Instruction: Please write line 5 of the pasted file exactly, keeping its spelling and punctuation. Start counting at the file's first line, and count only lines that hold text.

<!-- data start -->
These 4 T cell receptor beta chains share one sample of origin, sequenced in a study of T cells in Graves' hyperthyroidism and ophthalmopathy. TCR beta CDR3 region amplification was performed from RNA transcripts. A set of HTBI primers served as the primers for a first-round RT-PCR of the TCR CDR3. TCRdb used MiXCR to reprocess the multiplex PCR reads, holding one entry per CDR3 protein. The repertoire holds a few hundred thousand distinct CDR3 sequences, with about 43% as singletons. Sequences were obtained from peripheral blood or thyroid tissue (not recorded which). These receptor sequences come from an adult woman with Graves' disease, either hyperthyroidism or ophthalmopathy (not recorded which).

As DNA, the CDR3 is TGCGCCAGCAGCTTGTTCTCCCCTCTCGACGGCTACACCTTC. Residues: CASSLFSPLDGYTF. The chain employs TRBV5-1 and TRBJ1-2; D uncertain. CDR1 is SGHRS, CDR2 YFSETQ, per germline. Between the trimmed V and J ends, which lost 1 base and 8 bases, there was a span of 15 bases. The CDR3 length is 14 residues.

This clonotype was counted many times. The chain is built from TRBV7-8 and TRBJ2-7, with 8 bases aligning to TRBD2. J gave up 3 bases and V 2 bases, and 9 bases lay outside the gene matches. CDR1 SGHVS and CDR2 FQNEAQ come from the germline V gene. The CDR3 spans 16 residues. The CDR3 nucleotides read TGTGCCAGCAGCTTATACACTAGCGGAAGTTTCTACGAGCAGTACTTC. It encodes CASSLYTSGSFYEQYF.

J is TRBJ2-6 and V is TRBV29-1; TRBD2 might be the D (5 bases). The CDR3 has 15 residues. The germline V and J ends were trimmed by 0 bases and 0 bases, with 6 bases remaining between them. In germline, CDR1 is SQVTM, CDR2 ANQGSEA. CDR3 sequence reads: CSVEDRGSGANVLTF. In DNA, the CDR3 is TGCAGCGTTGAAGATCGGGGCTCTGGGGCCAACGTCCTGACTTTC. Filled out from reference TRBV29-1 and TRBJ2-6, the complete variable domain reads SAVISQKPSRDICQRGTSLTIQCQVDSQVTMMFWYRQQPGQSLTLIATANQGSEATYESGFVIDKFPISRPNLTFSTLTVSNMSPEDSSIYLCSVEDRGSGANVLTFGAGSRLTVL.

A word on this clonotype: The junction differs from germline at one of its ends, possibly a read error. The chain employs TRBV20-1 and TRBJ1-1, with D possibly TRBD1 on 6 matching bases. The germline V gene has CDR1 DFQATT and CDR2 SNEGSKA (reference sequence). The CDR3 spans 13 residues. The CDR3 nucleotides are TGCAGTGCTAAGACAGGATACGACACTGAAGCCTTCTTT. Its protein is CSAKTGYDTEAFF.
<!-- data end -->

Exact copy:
A word on this clonotype: The junction differs from germline at one of its ends, possibly a read error. The chain employs TRBV20-1 and TRBJ1-1, with D possibly TRBD1 on 6 matching bases. The germline V gene has CDR1 DFQATT and CDR2 SNEGSKA (reference sequence). The CDR3 spans 13 residues. The CDR3 nucleotides are TGCAGTGCTAAGACAGGATACGACACTGAAGCCTTCTTT. Its protein is CSAKTGYDTEAFF.